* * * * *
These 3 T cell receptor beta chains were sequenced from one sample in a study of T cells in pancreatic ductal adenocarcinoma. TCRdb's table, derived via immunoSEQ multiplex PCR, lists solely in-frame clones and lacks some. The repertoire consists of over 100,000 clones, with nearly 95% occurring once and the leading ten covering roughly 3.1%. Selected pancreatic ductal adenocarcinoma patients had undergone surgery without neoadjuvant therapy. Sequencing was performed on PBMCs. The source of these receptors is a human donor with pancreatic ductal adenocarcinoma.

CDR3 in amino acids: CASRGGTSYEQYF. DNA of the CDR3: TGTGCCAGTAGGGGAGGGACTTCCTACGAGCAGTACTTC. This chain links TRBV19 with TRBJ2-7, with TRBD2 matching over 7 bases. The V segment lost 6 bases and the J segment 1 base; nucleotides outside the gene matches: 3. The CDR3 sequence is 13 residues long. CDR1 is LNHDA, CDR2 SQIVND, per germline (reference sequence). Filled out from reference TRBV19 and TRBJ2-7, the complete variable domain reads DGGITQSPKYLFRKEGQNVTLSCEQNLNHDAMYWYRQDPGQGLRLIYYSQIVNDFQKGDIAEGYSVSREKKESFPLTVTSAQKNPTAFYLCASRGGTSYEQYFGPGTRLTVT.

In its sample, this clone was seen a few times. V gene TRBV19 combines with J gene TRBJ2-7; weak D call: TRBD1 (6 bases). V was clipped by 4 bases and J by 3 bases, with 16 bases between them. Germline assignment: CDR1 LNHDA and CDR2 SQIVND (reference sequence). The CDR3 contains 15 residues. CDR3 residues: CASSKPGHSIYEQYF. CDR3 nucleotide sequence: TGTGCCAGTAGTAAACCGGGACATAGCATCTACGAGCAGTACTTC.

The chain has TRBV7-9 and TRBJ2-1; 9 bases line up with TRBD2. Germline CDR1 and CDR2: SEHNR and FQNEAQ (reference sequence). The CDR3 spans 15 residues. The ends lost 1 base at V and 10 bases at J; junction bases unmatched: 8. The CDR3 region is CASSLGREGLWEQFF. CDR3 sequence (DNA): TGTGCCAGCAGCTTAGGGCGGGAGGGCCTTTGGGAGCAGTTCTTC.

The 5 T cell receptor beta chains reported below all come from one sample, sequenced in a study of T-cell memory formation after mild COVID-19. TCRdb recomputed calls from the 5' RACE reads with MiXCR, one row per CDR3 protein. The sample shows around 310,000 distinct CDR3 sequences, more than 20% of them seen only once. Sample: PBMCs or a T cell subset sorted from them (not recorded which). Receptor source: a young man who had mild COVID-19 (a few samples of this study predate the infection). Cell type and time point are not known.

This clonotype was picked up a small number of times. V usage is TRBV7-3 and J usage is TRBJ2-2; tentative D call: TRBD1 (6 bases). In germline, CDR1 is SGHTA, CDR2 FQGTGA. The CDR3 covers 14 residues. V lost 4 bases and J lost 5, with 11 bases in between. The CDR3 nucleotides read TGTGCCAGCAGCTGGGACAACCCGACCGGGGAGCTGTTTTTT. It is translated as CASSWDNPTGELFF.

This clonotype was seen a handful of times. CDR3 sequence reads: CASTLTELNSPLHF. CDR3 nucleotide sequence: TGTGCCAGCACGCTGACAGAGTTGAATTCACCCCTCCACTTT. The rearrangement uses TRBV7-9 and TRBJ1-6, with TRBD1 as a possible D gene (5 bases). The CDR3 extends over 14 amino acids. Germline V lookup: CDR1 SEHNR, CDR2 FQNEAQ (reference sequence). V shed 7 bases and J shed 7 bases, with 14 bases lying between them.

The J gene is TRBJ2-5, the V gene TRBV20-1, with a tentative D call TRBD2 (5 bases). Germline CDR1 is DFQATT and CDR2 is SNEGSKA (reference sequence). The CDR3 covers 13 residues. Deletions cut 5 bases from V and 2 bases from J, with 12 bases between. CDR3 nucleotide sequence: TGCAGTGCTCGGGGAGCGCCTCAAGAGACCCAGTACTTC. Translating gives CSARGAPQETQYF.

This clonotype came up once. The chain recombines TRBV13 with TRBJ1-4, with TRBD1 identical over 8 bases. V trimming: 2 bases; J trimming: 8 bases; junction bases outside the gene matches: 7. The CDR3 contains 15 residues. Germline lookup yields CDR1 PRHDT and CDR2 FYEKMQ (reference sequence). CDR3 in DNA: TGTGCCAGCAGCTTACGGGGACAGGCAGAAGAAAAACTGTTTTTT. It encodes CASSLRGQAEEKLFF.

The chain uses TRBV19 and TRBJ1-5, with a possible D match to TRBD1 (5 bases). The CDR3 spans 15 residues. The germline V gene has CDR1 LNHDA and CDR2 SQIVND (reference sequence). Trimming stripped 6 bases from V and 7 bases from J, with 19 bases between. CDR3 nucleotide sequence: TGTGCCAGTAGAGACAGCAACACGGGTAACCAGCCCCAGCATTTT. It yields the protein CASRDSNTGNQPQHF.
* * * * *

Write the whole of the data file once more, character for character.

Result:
These 3 T cell receptor beta chains were sequenced from one sample in a study of T cells in pancreatic ductal adenocarcinoma. TCRdb's table, derived via immunoSEQ multiplex PCR, lists solely in-frame clones and lacks some. The repertoire consists of over 100,000 clones, with nearly 95% occurring once and the leading ten covering roughly 3.1%. Selected pancreatic ductal adenocarcinoma patients had undergone surgery without neoadjuvant therapy. Sequencing was performed on PBMCs. The source of these receptors is a human donor with pancreatic ductal adenocarcinoma.

CDR3 in amino acids: CASRGGTSYEQYF. DNA of the CDR3: TGTGCCAGTAGGGGAGGGACTTCCTACGAGCAGTACTTC. This chain links TRBV19 with TRBJ2-7, with TRBD2 matching over 7 bases. The V segment lost 6 bases and the J segment 1 base; nucleotides outside the gene matches: 3. The CDR3 sequence is 13 residues long. CDR1 is LNHDA, CDR2 SQIVND, per germline (reference sequence). Filled out from reference TRBV19 and TRBJ2-7, the complete variable domain reads DGGITQSPKYLFRKEGQNVTLSCEQNLNHDAMYWYRQDPGQGLRLIYYSQIVNDFQKGDIAEGYSVSREKKESFPLTVTSAQKNPTAFYLCASRGGTSYEQYFGPGTRLTVT.

In its sample, this clone was seen a few times. V gene TRBV19 combines with J gene TRBJ2-7; weak D call: TRBD1 (6 bases). V was clipped by 4 bases and J by 3 bases, with 16 bases between them. Germline assignment: CDR1 LNHDA and CDR2 SQIVND (reference sequence). The CDR3 contains 15 residues. CDR3 residues: CASSKPGHSIYEQYF. CDR3 nucleotide sequence: TGTGCCAGTAGTAAACCGGGACATAGCATCTACGAGCAGTACTTC.

The chain has TRBV7-9 and TRBJ2-1; 9 bases line up with TRBD2. Germline CDR1 and CDR2: SEHNR and FQNEAQ (reference sequence). The CDR3 spans 15 residues. The ends lost 1 base at V and 10 bases at J; junction bases unmatched: 8. The CDR3 region is CASSLGREGLWEQFF. CDR3 sequence (DNA): TGTGCCAGCAGCTTAGGGCGGGAGGGCCTTTGGGAGCAGTTCTTC.

The 5 T cell receptor beta chains reported below all come from one sample, sequenced in a study of T-cell memory formation after mild COVID-19. TCRdb recomputed calls from the 5' RACE reads with MiXCR, one row per CDR3 protein. The sample shows around 310,000 distinct CDR3 sequences, more than 20% of them seen only once. Sample: PBMCs or a T cell subset sorted from them (not recorded which). Receptor source: a young man who had mild COVID-19 (a few samples of this study predate the infection). Cell type and time point are not known.

This clonotype was picked up a small number of times. V usage is TRBV7-3 and J usage is TRBJ2-2; tentative D call: TRBD1 (6 bases). In germline, CDR1 is SGHTA, CDR2 FQGTGA. The CDR3 covers 14 residues. V lost 4 bases and J lost 5, with 11 bases in between. The CDR3 nucleotides read TGTGCCAGCAGCTGGGACAACCCGACCGGGGAGCTGTTTTTT. It is translated as CASSWDNPTGELFF.

This clonotype was seen a handful of times. CDR3 sequence reads: CASTLTELNSPLHF. CDR3 nucleotide sequence: TGTGCCAGCACGCTGACAGAGTTGAATTCACCCCTCCACTTT. The rearrangement uses TRBV7-9 and TRBJ1-6, with TRBD1 as a possible D gene (5 bases). The CDR3 extends over 14 amino acids. Germline V lookup: CDR1 SEHNR, CDR2 FQNEAQ (reference sequence). V shed 7 bases and J shed 7 bases, with 14 bases lying between them.

The J gene is TRBJ2-5, the V gene TRBV20-1, with a tentative D call TRBD2 (5 bases). Germline CDR1 is DFQATT and CDR2 is SNEGSKA (reference sequence). The CDR3 covers 13 residues. Deletions cut 5 bases from V and 2 bases from J, with 12 bases between. CDR3 nucleotide sequence: TGCAGTGCTCGGGGAGCGCCTCAAGAGACCCAGTACTTC. Translating gives CSARGAPQETQYF.

This clonotype came up once. The chain recombines TRBV13 with TRBJ1-4, with TRBD1 identical over 8 bases. V trimming: 2 bases; J trimming: 8 bases; junction bases outside the gene matches: 7. The CDR3 contains 15 residues. Germline lookup yields CDR1 PRHDT and CDR2 FYEKMQ (reference sequence). CDR3 in DNA: TGTGCCAGCAGCTTACGGGGACAGGCAGAAGAAAAACTGTTTTTT. It encodes CASSLRGQAEEKLFF.

The chain uses TRBV19 and TRBJ1-5, with a possible D match to TRBD1 (5 bases). The CDR3 spans 15 residues. The germline V gene has CDR1 LNHDA and CDR2 SQIVND (reference sequence). Trimming stripped 6 bases from V and 7 bases from J, with 19 bases between. CDR3 nucleotide sequence: TGTGCCAGTAGAGACAGCAACACGGGTAACCAGCCCCAGCATTTT. It yields the protein CASRDSNTGNQPQHF.